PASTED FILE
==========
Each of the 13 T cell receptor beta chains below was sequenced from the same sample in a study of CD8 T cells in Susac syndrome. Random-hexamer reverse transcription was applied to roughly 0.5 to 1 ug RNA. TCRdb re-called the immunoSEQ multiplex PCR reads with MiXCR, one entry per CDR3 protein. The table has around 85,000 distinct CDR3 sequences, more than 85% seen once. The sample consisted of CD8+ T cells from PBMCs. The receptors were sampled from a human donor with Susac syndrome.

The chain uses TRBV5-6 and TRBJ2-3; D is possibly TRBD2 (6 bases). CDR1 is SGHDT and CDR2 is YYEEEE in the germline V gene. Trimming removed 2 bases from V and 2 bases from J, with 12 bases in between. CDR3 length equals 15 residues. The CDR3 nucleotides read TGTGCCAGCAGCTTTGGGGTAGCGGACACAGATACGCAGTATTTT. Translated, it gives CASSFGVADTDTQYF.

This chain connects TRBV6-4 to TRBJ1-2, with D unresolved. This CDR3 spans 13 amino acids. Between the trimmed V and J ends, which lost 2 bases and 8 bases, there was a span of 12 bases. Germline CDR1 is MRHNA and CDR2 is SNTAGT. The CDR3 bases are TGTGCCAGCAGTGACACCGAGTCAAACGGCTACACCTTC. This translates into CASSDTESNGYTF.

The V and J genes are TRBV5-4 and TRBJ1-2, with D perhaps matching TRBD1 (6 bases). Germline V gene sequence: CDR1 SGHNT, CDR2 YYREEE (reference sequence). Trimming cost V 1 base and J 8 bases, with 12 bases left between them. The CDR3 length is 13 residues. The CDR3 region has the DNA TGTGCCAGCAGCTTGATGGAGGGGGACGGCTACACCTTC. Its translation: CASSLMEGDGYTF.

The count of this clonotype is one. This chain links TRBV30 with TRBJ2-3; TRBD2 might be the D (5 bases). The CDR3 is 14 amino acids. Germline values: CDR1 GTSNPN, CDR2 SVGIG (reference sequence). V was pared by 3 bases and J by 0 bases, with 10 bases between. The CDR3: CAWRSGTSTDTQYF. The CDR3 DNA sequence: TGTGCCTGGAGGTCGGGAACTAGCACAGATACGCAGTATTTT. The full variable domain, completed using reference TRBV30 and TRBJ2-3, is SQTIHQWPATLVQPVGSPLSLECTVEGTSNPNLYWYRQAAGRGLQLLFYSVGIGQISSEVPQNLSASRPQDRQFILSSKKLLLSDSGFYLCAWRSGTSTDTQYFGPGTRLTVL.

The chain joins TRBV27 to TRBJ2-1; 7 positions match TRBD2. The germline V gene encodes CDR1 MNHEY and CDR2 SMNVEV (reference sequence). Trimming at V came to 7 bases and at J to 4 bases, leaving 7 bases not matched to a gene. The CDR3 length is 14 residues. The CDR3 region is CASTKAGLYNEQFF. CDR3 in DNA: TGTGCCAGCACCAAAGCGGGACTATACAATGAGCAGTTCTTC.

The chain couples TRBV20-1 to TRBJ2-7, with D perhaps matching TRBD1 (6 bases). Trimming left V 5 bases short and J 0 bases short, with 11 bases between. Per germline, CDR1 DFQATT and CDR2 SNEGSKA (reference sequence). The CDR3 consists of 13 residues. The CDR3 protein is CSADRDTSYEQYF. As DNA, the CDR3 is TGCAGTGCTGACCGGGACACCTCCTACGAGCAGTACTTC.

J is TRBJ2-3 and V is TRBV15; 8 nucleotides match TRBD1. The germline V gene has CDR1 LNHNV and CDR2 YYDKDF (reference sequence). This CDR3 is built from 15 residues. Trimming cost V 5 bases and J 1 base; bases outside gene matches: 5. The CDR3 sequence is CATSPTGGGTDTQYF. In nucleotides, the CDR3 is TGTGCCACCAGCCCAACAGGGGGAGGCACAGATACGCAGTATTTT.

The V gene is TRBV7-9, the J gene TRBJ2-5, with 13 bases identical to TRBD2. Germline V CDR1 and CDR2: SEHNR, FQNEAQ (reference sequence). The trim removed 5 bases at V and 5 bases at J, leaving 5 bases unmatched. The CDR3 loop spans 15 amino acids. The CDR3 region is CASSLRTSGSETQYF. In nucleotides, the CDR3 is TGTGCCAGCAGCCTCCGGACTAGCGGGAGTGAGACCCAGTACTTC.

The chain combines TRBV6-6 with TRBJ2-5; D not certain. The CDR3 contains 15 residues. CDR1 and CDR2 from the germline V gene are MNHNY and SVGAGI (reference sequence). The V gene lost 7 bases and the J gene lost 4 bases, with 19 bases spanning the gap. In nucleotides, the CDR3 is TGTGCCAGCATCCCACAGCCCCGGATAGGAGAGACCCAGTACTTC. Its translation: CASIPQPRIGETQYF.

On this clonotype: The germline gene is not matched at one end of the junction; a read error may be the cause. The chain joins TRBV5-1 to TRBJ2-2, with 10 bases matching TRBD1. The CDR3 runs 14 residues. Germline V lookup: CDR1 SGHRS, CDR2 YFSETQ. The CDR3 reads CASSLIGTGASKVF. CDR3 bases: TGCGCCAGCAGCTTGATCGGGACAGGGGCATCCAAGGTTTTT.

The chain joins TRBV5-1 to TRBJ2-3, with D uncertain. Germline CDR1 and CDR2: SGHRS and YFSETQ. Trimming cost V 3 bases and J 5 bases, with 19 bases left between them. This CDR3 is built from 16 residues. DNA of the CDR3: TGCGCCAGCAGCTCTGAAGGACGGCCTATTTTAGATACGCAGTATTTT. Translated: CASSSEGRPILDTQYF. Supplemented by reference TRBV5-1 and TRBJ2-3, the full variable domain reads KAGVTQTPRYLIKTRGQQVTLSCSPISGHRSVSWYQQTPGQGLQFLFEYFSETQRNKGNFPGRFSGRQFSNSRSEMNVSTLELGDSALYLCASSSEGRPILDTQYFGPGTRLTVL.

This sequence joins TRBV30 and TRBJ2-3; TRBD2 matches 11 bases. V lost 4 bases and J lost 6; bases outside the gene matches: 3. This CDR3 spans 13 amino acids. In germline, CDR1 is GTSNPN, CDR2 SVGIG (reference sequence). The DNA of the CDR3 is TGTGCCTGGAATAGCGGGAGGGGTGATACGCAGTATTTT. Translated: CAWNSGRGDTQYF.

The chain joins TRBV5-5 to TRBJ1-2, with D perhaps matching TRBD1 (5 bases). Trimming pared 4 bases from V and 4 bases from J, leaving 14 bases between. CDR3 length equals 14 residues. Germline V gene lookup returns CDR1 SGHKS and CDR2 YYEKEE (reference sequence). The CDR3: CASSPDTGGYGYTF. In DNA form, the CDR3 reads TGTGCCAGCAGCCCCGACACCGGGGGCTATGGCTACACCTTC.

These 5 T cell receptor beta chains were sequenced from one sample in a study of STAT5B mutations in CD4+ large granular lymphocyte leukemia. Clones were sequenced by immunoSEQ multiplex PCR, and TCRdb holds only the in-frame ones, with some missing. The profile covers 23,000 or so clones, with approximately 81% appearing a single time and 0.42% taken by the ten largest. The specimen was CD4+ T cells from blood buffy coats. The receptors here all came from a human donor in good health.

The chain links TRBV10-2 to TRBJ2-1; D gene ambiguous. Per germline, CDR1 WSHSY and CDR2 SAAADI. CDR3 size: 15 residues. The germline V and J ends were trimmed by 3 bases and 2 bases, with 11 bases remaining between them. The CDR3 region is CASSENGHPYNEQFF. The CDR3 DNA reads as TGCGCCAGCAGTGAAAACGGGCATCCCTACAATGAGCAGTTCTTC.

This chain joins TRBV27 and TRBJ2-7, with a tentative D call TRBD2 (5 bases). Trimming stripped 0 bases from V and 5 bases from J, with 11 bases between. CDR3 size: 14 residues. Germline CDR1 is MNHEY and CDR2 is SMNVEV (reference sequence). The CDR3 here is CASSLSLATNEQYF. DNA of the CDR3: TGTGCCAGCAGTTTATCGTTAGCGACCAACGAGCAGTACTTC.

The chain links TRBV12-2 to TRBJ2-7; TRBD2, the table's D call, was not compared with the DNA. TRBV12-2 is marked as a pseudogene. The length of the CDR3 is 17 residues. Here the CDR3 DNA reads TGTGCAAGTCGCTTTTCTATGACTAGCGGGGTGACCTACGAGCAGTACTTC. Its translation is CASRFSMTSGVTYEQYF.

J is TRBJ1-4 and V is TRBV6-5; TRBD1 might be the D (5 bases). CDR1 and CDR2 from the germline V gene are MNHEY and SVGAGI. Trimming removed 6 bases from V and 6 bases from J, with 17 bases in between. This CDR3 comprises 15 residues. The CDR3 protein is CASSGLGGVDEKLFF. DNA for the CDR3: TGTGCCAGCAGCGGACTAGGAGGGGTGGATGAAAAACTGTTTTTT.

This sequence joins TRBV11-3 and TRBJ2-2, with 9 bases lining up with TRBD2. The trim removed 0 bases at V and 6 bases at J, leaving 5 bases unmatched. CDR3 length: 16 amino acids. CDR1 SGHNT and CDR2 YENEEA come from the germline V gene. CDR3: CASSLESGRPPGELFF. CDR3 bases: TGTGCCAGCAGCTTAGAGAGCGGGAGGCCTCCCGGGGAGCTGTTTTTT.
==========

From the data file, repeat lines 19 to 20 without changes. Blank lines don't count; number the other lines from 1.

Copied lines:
J is TRBJ1-4 and V is TRBV6-5; TRBD1 might be the D (5 bases). CDR1 and CDR2 from the germline V gene are MNHEY and SVGAGI. Trimming removed 6 bases from V and 6 bases from J, with 17 bases in between. This CDR3 comprises 15 residues. The CDR3 protein is CASSGLGGVDEKLFF. DNA for the CDR3: TGTGCCAGCAGCGGACTAGGAGGGGTGGATGAAAAACTGTTTTTT.

This sequence joins TRBV11-3 and TRBJ2-2, with 9 bases lining up with TRBD2. The trim removed 0 bases at V and 6 bases at J, leaving 5 bases unmatched. CDR3 length: 16 amino acids. CDR1 SGHNT and CDR2 YENEEA come from the germline V gene. CDR3: CASSLESGRPPGELFF. CDR3 bases: TGTGCCAGCAGCTTAGAGAGCGGGAGGCCTCCCGGGGAGCTGTTTTTT.